Should deep sea mining at the bottom of the Pacific Ocean go forward?

  • Imagine the scientific advances

    Deea sea mining is a natural evolution in resource exploration and exploitation - and it will not be easy. The advances we will make in materials science alone would pay dividends in ways most of us likely cannot imagine off the top of our heads. Pushing boundaries is how we move forward, and if we get some extra rare earth minerals in the process then all the better.

  • Deep Sea mining is crucial

    Deep sea mining in the Pacific Ocean should definitely move forward. This is because there are valuable fossil fuels to be discovered in the depths of the Pacific Ocean. If we stop then we are wasting resources that could be very valuable and make people's ways of life more satisfying.

  • No, deep sea mining is unnecessary.

    No, deep sea mining in the Pacific should stop. There is no reason why this exploration should continue to go forward, and the environmental risks are significant. As the Deepwater Horizon oil spill showed, it is extremely difficult to manage excavation and mining operations that far below the sea, and managing spills is impossible without significant harm to the environment.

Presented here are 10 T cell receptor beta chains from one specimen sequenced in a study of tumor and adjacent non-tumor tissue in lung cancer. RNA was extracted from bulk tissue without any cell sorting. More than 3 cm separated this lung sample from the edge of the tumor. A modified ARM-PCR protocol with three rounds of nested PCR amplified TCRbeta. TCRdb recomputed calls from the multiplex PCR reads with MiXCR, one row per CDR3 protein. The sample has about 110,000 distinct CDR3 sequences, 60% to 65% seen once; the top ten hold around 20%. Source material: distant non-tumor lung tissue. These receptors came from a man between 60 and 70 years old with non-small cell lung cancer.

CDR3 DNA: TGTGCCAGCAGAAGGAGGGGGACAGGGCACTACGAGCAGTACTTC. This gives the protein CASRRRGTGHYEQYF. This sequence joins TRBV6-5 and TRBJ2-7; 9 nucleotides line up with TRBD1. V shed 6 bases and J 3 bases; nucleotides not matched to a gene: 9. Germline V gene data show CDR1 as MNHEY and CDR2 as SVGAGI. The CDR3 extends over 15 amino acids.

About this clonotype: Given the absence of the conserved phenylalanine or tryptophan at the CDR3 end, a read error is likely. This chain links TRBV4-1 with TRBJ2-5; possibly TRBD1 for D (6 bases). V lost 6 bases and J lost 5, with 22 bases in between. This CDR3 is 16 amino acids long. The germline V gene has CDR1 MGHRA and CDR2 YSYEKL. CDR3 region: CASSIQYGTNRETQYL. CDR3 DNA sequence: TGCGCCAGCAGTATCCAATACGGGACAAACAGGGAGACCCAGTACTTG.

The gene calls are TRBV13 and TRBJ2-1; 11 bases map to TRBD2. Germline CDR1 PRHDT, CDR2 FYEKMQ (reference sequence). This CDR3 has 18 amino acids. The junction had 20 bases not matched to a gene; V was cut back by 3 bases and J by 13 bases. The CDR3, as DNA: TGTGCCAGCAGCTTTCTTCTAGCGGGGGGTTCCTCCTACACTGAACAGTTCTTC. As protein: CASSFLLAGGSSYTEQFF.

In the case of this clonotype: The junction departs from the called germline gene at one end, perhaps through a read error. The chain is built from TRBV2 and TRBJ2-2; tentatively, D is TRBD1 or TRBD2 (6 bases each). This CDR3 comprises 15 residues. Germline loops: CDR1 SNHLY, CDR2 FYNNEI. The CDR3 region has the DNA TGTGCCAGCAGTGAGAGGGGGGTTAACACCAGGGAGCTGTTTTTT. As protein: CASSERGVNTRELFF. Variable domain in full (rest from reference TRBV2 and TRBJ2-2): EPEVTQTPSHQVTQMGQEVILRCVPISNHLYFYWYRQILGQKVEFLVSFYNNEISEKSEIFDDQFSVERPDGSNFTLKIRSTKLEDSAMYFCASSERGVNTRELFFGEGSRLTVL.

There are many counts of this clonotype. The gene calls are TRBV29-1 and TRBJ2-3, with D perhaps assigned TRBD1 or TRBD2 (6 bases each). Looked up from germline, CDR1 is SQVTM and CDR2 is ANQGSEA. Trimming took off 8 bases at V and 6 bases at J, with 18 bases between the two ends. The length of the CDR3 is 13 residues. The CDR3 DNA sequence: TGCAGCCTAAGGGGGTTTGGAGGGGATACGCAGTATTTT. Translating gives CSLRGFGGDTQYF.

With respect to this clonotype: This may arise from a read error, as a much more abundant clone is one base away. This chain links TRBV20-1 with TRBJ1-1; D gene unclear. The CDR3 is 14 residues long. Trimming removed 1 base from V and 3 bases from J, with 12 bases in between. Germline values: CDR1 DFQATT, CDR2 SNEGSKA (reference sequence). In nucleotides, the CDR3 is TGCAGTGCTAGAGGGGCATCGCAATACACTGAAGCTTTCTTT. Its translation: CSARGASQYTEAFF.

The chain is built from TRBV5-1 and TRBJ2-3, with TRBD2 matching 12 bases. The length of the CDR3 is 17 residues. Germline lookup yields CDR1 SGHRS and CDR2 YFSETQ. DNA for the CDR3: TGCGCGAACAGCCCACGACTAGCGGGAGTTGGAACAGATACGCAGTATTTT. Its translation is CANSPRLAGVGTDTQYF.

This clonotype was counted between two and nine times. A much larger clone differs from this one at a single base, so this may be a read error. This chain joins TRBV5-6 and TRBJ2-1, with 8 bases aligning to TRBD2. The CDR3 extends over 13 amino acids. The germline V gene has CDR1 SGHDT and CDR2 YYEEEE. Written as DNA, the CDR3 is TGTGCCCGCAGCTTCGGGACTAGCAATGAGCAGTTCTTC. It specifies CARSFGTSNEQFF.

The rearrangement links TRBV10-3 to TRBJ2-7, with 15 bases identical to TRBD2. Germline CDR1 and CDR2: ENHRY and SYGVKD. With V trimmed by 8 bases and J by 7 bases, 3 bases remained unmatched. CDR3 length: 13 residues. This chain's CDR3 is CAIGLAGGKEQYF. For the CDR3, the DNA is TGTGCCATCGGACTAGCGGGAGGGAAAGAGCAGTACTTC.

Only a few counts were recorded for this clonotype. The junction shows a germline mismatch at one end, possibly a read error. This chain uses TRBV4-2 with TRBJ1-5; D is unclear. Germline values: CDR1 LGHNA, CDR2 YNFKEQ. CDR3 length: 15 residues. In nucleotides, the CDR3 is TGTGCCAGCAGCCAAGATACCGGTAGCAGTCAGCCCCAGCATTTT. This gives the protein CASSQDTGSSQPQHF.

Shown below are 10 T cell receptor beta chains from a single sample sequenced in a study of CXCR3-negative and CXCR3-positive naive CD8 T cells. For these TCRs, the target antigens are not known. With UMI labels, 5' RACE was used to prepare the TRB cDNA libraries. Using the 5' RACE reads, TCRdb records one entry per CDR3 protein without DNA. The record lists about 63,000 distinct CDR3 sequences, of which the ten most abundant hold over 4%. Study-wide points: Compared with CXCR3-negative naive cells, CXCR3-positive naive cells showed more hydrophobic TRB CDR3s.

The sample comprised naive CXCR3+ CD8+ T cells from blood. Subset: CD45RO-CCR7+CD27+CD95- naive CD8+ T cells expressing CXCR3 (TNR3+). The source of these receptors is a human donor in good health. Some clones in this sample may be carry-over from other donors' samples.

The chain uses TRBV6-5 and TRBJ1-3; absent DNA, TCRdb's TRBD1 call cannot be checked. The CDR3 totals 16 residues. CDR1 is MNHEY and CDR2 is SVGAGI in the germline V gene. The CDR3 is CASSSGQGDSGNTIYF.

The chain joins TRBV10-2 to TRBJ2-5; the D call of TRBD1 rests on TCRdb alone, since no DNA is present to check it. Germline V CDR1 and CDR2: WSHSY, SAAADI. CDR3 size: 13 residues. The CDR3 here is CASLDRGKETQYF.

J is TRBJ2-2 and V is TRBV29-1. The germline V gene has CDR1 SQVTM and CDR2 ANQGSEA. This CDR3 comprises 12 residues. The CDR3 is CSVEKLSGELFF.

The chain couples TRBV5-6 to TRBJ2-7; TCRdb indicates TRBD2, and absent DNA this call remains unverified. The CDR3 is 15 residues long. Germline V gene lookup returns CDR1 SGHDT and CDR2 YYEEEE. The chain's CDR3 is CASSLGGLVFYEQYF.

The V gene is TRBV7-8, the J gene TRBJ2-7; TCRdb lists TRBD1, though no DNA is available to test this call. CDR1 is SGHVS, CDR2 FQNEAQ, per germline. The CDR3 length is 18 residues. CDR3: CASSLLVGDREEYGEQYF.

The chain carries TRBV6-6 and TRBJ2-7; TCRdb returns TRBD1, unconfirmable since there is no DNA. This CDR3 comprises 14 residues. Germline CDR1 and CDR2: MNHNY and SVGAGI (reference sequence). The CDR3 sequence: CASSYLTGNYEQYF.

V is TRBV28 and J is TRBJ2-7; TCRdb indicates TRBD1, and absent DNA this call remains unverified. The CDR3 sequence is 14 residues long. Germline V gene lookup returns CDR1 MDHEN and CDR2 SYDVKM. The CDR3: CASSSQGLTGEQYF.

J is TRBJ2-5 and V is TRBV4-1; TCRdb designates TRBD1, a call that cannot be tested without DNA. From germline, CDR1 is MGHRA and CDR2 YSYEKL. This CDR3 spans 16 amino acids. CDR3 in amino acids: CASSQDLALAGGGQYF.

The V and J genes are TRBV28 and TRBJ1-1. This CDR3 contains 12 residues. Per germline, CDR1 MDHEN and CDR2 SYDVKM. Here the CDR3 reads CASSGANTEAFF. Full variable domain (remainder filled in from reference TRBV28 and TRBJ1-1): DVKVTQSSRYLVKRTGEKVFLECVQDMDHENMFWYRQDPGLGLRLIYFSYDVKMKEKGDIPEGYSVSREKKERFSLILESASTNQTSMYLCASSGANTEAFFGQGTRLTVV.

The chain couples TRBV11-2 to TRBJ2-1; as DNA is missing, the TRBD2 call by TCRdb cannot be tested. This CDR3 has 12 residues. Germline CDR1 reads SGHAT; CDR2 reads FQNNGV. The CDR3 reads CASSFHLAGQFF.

• Deep sea mining is threat to ocean life.

    The ocean is a delicately balanced ecosystem. That ecosystem can easily be damaged if disturbed. Deep sea mining has the potential to unbalance the ocean's ecosystem. All though deep sea mining can provide resources that we need, ocean life itself, is a more important and valuable resource to us. Simply put, deep sea mining is just not worth the risk.

  • Leave the ocean alone.

    Deep sea mining at the bottom of the Pacific Ocean should not go forward. This is because the oceans are being disturbed too much. We already have problems with increased pollution and species dying out. We should not allow grave robbing and hunting for treasures in addition. Man should keep his nose out of the deep ocean and seek to enrich his pockets elsewhere.

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